The confusion may have come about because it states at the foot of the IHRC’s page “IHRC at UN” that “The Islamic Human Rights Commission is an NGO in Special Consultative Status with the Economic and Social Council of the United Nations.”
The IHRC’s website does not have a consolidated list of award recipients. However, by searching I generated a page listing press releases about the award recipients in previous years. There is also a partial list on the Wikipedia page “Islamic Human Rights Commission.”
I do not take the IHRC seriously as a human rights organisation, and the levity of the panellists when discussing the award was in my view entirely appropriate.
I have myself been very critical of the article that Mr Johnson wrote in “The Telegraph” in August 2018. See my page: “The toxification of politics threatens us all.”
However, others are entitled to take a different view.
The letter read out by Trevor Phillips was from someone who had originally been planning to come and be the fourth panellist. However, rioting in Jakarta had made him decide that he needed to stay in Indonesia.
The individual concerned was Yahya Cholil Staquf. He is General Secretary of Indonesia’s Nahdlatul Ulama (NU) Supreme Council which is the world’s largest Muslim organization, with over 50 million members.
I have reproduced below from the transcript what he said about the article:
“Perpetually focusing attention outward, as seen in the endless call for an Islamophobia investigation into Britain’s governing party, only adds to the problem by distracting from the need for debate within and about Islam.
Jokes are not inherently Islamophobic or hateful. And this includes Boris Johnson ’s joke about the burqa.
Seeking to police what other people think and say is an authoritarian means of preventing free discussion, rather than an expression of compassion.”
I do not know how familiar Yahya Cholil Staquf is with the situation in the UK, or exactly what he thinks in depth about Mr Johnson’s article. However, readers need to be aware exactly who he is. It is utterly ludicrous to imply that his letter read out by Trevor Phillips was in some way anti-Muslim.
That unfortunately is the clear implication of the tweet by Adam Bienkov quoted within Baroness Warsi’s own tweet above: “Trevor Phillips now reading out a letter which includes a defence of Boris Johnson calling Muslim women who wear the burqa “letterboxes.”
I do not know how much the original tweeter, Adam Bienkov took in about Yahya Cholil Staquf’s background when Trevor Phillips introduced the letter, as it is often easy to miss things when not familiar with the information.
However, it is essential that readers watching the video below are fully aware who Yahya Cholil Staquf is, and that he not someone who could ever be described as being "anti-Muslim."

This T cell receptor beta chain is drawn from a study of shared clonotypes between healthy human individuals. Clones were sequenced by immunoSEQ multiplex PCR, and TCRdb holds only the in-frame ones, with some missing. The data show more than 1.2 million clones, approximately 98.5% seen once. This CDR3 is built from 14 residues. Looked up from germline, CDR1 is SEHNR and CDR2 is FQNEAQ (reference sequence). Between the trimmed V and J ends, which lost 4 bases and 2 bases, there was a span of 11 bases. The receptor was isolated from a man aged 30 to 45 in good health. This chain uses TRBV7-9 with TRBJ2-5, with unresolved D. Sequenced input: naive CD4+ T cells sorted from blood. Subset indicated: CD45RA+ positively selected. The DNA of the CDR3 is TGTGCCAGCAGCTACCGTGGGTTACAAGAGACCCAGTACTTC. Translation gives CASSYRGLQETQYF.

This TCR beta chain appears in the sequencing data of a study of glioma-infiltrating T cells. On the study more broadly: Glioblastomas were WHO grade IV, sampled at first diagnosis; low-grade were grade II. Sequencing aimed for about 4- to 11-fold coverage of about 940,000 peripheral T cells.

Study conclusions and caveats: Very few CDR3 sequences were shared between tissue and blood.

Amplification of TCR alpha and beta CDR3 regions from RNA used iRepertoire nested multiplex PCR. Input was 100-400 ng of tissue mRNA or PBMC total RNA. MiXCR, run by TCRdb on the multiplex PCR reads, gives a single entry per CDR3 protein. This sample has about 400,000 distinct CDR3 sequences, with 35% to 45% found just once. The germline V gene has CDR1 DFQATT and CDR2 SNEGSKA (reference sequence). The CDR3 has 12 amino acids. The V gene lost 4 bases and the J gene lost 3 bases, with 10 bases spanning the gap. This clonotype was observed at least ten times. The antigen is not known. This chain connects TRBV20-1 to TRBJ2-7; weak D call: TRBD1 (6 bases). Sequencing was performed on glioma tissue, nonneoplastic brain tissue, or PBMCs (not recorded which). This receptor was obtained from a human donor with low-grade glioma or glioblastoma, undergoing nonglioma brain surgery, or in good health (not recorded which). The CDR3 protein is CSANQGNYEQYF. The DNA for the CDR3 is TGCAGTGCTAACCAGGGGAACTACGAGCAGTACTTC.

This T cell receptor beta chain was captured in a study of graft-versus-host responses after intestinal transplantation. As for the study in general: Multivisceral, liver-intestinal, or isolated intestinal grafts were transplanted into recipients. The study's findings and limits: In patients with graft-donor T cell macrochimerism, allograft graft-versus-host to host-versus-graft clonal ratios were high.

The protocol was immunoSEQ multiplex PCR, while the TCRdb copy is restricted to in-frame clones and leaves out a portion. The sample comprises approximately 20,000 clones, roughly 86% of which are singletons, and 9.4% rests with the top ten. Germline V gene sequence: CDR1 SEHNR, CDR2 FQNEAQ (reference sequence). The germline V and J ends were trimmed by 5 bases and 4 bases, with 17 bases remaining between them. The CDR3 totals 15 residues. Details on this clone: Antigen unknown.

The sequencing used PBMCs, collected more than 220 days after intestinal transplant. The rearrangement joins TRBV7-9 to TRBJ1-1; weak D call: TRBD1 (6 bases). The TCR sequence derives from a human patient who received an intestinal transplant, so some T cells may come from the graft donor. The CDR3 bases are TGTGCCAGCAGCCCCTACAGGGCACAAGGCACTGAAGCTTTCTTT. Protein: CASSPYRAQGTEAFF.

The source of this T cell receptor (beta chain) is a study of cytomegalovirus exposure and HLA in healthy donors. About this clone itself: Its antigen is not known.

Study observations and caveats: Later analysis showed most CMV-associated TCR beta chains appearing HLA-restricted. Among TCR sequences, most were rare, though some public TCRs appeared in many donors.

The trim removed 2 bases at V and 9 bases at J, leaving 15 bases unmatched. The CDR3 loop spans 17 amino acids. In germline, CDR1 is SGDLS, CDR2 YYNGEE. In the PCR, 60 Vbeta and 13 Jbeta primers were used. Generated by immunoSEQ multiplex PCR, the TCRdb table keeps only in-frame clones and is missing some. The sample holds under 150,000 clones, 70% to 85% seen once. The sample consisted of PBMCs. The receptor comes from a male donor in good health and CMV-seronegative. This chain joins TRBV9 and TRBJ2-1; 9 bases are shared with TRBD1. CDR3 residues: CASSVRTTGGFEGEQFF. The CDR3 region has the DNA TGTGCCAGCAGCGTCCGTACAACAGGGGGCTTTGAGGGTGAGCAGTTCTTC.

I have selected one quote from each of the panellists.
“The Left in the Western world are so busy feeling my pain [that] they have no idea what I am trying to achieve.”
“Islamism is fundamentally illiberal, it is fundamentally domineering, it is fundamentally about a supremacism that is a total rejection of Islam’s values.
Islam intrinsically demands pluralist belief. I cannot be a believing Muslim if I don’t accept the Gospel, if I don’t accept Jesus, and I don’t accept Moses, I cannot become a Muslim. That is pluralism written.
This is absolutely rejected by Islamism. At the centre they have a cosmic enmity to Judaism.”
“With regard to why the Left has this hands-off view, there [are] two basic reasons.
First of all, they say that if they challenge Muslim people over extremist ideas that they will be fuelling the fire, that they will be colluding with the far right, that they will be exacerbating prejudice.
Well at one level, yes. And it is also true that [with] a very marginalised community we don’t want to heap more upon the Muslim community. But if the Left and liberal opinion, and indeed the right as well, does not want to speak out, it leaves a vacuum which the far-right like the BNP, the EDL, and so on have exploited.
So when liberals vacate the space, it gets seized by the far right. And they don’t target just the extremists, they make generalised and unjustified attacks upon all Muslim people.”
I recommend watching the recording below:
The website of “The Mirror” newspaper has published a “Transcript of Tory conference Islamophobia fringe event that provoked angry row.”
I found that the transcript was incomplete. Accordingly, although it is useful for checking things afterwards, I do not regard it as an adequate substitute for watching the recording.